During the summer I spun up some alpaca and bfl. In October I started spinning up some merino and seacell and last week I finally finished the spinning and started plying them together. Even at the last moment I wasn’t sure that plying them together was the thing to do, but as the colours have gone onto the bobbin I’ve been pleased with the result. I’m surprised that two very strongly coloured singles are making a paler more subtle plied yarn. I’m interested to see what the finished skeins will be like.



Finally, I’m still working on the knitted shawl it’s been quite a few places with me, including a beach at the end of October while the children dug big holes in the sand.


While at the beach I took the opportunity of going for an early morning walk and taking some photos. Here’s sun, sea and sand just after dawn:

sun and sea


Harriette is really keen that I finish the shawl soon, so we can go outside for a bit and get some nice photos that include her. She’s hoping to see some daffodils.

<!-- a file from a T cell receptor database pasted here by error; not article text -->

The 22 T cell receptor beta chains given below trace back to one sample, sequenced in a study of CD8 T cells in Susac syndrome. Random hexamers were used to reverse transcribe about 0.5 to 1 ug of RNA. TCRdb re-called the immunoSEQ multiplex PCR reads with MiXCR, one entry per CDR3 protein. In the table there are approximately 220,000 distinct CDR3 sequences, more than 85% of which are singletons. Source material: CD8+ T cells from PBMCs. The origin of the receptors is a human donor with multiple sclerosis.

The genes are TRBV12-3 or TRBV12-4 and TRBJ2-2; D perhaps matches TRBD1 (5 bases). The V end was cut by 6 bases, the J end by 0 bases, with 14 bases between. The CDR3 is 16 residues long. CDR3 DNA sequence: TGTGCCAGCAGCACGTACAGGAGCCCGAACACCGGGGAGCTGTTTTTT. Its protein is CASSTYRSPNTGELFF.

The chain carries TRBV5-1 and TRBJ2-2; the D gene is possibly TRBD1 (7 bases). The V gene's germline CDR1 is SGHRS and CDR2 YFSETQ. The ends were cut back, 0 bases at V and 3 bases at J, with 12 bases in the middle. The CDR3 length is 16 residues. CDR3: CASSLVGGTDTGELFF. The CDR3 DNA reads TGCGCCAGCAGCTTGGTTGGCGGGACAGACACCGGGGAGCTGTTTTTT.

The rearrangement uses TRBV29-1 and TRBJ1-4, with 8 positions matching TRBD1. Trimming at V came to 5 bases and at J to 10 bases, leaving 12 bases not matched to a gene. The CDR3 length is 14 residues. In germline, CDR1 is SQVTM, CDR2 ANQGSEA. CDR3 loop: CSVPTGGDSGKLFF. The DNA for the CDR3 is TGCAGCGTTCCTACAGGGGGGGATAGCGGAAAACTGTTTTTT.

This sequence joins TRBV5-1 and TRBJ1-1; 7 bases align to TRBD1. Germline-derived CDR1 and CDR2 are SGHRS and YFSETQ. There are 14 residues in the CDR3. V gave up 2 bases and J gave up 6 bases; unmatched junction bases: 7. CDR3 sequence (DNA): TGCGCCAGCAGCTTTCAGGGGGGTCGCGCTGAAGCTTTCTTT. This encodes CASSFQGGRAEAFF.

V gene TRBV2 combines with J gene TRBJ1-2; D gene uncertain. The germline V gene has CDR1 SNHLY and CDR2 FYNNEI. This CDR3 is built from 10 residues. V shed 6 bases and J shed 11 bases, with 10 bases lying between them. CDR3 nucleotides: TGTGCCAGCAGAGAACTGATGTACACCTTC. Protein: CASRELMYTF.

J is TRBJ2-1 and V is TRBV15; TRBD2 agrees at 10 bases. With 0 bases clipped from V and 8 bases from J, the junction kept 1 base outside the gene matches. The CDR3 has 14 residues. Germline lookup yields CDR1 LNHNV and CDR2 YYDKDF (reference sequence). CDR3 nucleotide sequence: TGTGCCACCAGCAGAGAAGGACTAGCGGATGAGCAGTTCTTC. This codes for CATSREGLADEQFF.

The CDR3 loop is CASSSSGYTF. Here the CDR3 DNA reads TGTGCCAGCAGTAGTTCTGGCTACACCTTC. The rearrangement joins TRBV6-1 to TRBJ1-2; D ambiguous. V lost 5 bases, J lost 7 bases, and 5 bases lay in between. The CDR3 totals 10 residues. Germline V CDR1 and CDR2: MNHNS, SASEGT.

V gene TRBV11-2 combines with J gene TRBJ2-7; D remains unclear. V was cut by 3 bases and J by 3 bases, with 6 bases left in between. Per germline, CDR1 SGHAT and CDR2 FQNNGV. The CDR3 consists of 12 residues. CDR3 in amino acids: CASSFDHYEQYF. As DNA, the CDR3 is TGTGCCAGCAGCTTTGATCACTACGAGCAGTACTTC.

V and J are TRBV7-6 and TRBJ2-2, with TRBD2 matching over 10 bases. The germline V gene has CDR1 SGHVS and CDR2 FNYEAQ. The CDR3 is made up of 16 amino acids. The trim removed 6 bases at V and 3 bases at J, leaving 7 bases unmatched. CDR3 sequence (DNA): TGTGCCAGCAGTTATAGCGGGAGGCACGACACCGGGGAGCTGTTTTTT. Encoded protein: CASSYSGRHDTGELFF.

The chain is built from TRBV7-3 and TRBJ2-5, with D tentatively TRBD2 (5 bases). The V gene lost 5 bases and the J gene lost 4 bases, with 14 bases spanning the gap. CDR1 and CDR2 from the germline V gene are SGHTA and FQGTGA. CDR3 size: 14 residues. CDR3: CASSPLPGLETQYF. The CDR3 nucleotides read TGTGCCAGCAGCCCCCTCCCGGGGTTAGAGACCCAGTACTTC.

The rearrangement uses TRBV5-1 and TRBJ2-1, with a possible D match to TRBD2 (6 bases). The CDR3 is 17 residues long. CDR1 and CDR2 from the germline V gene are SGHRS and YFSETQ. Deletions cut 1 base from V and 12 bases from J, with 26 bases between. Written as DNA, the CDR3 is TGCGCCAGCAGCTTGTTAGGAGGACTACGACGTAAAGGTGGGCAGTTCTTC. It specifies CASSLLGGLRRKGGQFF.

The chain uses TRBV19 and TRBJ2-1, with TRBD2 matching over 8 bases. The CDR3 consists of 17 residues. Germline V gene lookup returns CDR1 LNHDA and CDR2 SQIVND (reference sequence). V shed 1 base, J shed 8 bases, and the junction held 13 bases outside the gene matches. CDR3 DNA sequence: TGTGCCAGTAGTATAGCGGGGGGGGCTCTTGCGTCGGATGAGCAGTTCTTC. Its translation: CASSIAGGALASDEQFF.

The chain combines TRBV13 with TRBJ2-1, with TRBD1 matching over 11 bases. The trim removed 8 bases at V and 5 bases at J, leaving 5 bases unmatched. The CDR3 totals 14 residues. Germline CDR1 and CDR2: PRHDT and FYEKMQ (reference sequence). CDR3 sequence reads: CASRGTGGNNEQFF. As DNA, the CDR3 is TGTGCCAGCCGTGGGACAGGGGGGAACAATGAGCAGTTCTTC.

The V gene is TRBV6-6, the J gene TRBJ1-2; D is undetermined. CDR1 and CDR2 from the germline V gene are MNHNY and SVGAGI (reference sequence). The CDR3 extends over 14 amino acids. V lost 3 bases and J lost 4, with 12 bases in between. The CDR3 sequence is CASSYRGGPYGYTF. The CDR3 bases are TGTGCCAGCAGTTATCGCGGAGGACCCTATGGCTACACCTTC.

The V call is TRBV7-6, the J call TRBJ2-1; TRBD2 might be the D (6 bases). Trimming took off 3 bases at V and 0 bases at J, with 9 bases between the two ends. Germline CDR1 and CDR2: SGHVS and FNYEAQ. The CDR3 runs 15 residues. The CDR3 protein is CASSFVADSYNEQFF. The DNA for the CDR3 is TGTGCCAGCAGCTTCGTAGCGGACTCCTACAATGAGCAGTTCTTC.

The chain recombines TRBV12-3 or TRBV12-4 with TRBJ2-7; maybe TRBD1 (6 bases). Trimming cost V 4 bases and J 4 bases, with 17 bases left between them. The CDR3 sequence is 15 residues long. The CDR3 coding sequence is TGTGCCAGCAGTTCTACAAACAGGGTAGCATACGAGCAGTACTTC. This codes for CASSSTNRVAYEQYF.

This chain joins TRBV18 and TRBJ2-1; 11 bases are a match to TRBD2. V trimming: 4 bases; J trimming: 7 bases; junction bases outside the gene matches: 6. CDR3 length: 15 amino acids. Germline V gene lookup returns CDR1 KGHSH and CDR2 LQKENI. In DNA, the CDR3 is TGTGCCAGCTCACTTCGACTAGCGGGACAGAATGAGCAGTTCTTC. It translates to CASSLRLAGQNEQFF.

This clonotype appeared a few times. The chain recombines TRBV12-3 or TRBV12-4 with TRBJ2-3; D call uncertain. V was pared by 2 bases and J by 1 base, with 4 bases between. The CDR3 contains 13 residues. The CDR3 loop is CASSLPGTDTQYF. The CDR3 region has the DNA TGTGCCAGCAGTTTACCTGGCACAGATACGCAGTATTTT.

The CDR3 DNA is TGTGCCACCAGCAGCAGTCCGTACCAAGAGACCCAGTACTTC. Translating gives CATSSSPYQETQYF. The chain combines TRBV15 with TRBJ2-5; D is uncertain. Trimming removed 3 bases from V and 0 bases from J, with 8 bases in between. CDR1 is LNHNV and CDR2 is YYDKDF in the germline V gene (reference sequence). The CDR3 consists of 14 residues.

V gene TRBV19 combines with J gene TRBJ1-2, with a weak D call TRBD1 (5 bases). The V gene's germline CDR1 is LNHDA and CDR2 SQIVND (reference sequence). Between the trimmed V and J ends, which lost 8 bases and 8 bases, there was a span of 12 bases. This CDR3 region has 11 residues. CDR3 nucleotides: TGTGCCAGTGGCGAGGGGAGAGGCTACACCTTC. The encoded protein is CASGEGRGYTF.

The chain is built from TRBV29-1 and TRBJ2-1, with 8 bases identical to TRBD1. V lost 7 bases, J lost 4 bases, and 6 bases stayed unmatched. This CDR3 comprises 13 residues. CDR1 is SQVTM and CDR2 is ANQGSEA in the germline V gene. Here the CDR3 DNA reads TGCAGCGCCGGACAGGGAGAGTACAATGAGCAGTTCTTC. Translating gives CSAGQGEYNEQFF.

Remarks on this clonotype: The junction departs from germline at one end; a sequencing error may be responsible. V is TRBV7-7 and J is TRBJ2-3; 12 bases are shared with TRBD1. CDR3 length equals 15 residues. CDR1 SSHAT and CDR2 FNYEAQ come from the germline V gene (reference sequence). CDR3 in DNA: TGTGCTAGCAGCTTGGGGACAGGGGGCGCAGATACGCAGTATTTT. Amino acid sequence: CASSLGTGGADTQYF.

A Tale of Two Courses

Earlier this year I attended two spinning workshops.  Though both workshops concentrated on spinning more unusual yarns, they had very different approaches.

The first workshop was on Creative Spinning run by Jane Deane, and organised through a local Guild of Spinners, Weavers and Dyers.  As well as a wheel and materials we were asked to take “a picture, found object, poem or something that really appeals” as a source of inspiration for the yarn.

I wanted to work outside my comfort zone, so I took a poem.  I’d recently come across Elizabeth Barrett Browning’s “Sonnets from the Portuguese” so selected a couple I loved, eventually settling on the 10th:

Yet, love, mere love, is beautiful indeed
And worthy of acceptation.  Fire is bright,
Let temple burn, or flax; an equal light
Leaps in the flame from cedar-plank or weed:
And love is fire.  And when I say at need
I love thee . . . mark! . . . I love thee—in thy sight
I stand transfigured, glorified aright,
With conscience of the new rays that proceed
Out of my face toward thine.  There’s nothing low
In love, when love the lowest: meanest creatures
Who love God, God accepts while loving so.
And what I feel, across the inferior features
Of what I am, doth flash itself, and show
How that great work of Love enhances Nature’s.

I read through the poem, thinking about how this may be represented in the colours, materials and structure of the yarn.